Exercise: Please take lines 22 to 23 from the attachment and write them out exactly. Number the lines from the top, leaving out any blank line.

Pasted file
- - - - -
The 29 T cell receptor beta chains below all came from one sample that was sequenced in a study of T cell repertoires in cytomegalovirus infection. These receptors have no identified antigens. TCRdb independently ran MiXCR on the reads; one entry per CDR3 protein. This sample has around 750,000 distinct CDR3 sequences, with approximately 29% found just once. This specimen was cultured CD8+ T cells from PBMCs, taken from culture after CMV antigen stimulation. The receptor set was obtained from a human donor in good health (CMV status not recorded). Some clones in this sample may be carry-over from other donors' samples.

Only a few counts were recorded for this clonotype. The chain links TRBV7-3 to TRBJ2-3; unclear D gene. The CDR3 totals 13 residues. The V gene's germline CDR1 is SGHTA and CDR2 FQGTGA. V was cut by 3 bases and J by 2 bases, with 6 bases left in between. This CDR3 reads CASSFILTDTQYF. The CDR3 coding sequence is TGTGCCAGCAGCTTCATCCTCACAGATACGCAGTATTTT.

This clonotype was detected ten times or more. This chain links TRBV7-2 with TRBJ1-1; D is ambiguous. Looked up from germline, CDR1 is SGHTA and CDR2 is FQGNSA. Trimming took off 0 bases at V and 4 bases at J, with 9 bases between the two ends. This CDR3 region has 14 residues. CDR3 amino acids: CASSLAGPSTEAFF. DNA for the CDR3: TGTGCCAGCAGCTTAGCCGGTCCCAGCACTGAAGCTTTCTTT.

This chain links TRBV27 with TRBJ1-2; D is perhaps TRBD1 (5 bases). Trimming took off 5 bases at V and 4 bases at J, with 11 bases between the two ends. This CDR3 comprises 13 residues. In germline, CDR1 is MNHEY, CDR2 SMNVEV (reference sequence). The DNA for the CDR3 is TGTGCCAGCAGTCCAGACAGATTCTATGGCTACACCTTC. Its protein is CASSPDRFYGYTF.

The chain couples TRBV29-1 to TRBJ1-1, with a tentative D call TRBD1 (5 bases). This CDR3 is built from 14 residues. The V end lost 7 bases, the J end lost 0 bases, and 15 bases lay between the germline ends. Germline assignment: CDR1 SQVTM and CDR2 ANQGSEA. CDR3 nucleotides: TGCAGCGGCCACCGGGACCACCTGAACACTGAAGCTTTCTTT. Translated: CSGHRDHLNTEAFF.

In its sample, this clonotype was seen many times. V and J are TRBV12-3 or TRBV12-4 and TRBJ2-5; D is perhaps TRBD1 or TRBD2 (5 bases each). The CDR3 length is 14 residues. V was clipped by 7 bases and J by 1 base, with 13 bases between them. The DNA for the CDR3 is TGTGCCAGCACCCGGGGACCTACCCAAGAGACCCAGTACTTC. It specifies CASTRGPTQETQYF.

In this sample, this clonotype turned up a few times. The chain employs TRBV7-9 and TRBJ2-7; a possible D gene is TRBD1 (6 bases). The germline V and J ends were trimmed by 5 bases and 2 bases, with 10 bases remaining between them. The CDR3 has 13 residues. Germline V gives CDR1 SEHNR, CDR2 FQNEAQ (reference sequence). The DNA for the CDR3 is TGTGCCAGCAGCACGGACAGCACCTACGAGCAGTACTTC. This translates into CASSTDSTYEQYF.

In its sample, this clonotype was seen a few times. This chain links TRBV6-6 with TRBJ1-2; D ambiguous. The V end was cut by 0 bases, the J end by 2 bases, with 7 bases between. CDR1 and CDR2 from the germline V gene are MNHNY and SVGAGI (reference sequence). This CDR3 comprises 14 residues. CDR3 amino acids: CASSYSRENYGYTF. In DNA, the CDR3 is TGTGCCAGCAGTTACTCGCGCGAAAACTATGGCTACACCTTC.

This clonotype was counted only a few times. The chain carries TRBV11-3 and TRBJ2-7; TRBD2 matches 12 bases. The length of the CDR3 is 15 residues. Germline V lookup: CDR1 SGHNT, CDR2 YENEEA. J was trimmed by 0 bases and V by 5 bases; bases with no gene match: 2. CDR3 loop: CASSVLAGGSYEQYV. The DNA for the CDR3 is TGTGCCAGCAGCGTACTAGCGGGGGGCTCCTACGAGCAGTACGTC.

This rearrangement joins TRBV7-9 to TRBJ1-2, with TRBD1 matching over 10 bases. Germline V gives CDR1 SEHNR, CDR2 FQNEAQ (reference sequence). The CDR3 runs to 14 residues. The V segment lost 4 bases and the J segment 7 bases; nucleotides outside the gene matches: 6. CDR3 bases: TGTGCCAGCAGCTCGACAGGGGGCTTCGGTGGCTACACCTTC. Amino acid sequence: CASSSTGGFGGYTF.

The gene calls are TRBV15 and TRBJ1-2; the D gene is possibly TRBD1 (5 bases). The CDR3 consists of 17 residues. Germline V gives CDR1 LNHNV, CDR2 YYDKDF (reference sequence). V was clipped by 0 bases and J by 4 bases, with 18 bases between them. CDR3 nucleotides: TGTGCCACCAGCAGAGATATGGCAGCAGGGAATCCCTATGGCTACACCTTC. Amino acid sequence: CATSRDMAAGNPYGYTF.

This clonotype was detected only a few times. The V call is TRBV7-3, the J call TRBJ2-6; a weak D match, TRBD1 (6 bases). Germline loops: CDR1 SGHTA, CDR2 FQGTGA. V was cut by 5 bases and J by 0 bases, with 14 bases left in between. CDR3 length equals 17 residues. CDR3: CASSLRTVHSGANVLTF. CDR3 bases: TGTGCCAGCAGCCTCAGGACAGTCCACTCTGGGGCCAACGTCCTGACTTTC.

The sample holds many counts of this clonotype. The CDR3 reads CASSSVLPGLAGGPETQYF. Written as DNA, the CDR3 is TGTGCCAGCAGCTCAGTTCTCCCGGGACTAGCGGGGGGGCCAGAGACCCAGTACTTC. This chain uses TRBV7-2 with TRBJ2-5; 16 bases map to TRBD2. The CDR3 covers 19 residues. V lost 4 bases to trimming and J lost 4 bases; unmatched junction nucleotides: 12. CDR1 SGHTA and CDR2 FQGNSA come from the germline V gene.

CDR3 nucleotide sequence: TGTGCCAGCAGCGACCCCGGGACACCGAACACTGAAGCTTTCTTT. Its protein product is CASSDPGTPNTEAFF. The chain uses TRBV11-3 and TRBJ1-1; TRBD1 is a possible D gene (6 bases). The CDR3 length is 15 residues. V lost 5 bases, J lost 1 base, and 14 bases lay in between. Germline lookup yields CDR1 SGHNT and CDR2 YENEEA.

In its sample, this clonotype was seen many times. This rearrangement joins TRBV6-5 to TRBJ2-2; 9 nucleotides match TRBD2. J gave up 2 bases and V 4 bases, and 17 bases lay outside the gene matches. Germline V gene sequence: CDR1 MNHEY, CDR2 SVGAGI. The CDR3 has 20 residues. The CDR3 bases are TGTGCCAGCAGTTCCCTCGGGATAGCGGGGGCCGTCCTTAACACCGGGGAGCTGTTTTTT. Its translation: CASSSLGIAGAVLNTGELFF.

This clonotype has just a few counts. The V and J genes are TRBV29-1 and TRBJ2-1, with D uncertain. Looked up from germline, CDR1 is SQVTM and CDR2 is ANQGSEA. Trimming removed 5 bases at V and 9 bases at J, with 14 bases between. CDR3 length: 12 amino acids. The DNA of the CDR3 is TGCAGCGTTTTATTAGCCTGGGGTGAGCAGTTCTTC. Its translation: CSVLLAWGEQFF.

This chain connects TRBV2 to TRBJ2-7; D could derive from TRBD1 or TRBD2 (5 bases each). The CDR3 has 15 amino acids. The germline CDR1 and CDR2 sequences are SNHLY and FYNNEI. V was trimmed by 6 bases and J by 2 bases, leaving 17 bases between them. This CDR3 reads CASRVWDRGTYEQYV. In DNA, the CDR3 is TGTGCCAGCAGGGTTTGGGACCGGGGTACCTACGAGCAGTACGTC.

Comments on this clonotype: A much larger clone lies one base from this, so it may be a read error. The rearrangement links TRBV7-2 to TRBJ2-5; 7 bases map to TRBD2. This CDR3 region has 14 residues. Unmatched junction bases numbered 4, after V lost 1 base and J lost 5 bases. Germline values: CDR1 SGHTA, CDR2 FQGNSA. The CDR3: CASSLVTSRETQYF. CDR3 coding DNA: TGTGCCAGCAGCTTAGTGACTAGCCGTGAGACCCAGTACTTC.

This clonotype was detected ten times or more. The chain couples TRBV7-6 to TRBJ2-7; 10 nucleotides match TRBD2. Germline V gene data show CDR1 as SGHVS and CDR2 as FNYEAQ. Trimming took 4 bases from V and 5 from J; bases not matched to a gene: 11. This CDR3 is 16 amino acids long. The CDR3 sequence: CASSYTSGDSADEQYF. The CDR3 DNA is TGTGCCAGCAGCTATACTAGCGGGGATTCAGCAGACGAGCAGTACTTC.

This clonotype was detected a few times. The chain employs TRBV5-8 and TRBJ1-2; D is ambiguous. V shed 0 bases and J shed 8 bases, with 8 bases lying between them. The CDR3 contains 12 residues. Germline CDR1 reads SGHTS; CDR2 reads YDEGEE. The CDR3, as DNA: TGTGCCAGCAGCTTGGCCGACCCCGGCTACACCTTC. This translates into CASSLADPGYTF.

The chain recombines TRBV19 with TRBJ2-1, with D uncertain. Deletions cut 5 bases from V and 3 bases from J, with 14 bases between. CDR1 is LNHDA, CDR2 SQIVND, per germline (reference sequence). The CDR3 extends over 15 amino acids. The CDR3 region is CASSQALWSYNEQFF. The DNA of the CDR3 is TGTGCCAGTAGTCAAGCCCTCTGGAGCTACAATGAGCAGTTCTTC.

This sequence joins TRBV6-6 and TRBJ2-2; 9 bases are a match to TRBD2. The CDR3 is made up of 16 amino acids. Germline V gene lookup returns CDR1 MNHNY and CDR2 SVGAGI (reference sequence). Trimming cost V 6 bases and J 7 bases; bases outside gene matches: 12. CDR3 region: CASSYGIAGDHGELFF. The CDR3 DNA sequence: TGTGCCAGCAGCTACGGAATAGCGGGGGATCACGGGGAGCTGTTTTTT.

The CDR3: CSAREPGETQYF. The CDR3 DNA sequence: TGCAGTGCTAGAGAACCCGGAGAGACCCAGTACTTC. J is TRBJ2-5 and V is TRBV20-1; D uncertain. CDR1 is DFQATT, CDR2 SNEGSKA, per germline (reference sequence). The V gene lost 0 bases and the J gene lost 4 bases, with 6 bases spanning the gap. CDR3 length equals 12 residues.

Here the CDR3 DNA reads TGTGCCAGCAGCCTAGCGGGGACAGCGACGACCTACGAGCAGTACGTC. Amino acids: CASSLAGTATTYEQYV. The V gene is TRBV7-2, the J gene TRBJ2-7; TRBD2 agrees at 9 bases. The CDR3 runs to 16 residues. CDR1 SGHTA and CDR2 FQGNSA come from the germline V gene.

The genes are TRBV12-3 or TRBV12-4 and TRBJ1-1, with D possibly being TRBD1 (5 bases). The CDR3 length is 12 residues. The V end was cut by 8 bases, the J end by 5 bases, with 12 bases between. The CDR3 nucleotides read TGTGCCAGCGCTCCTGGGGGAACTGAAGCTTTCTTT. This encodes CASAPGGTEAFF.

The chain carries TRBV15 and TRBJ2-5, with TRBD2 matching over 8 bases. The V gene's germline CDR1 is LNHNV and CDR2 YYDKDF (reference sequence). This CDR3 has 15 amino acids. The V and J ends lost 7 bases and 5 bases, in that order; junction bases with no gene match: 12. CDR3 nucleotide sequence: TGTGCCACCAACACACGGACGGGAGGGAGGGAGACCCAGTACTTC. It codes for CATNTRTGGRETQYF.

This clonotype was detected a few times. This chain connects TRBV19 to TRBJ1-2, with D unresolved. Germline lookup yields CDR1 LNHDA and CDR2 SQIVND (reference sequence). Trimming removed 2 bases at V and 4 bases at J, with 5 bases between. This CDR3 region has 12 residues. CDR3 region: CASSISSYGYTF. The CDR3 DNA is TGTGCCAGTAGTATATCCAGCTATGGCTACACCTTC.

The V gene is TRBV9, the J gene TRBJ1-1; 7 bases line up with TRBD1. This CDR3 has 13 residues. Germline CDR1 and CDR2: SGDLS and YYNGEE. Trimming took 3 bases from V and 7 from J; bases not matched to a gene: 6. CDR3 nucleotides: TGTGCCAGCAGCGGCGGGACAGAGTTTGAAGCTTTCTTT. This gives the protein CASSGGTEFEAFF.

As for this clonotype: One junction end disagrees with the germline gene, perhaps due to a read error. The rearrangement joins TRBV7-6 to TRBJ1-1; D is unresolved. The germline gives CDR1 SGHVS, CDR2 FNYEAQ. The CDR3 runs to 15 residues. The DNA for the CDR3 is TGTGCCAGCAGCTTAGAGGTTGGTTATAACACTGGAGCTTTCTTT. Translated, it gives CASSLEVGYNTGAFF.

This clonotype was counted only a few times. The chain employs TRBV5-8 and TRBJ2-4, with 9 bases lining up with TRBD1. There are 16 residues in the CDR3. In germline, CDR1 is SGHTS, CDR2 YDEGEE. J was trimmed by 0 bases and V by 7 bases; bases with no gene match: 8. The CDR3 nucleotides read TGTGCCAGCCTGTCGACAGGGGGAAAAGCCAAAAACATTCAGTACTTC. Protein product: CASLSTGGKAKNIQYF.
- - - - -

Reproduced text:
This sequence joins TRBV6-6 and TRBJ2-2; 9 bases are a match to TRBD2. The CDR3 is made up of 16 amino acids. Germline V gene lookup returns CDR1 MNHNY and CDR2 SVGAGI (reference sequence). Trimming cost V 6 bases and J 7 bases; bases outside gene matches: 12. CDR3 region: CASSYGIAGDHGELFF. The CDR3 DNA sequence: TGTGCCAGCAGCTACGGAATAGCGGGGGATCACGGGGAGCTGTTTTTT.

The CDR3: CSAREPGETQYF. The CDR3 DNA sequence: TGCAGTGCTAGAGAACCCGGAGAGACCCAGTACTTC. J is TRBJ2-5 and V is TRBV20-1; D uncertain. CDR1 is DFQATT, CDR2 SNEGSKA, per germline (reference sequence). The V gene lost 0 bases and the J gene lost 4 bases, with 6 bases spanning the gap. CDR3 length equals 12 residues.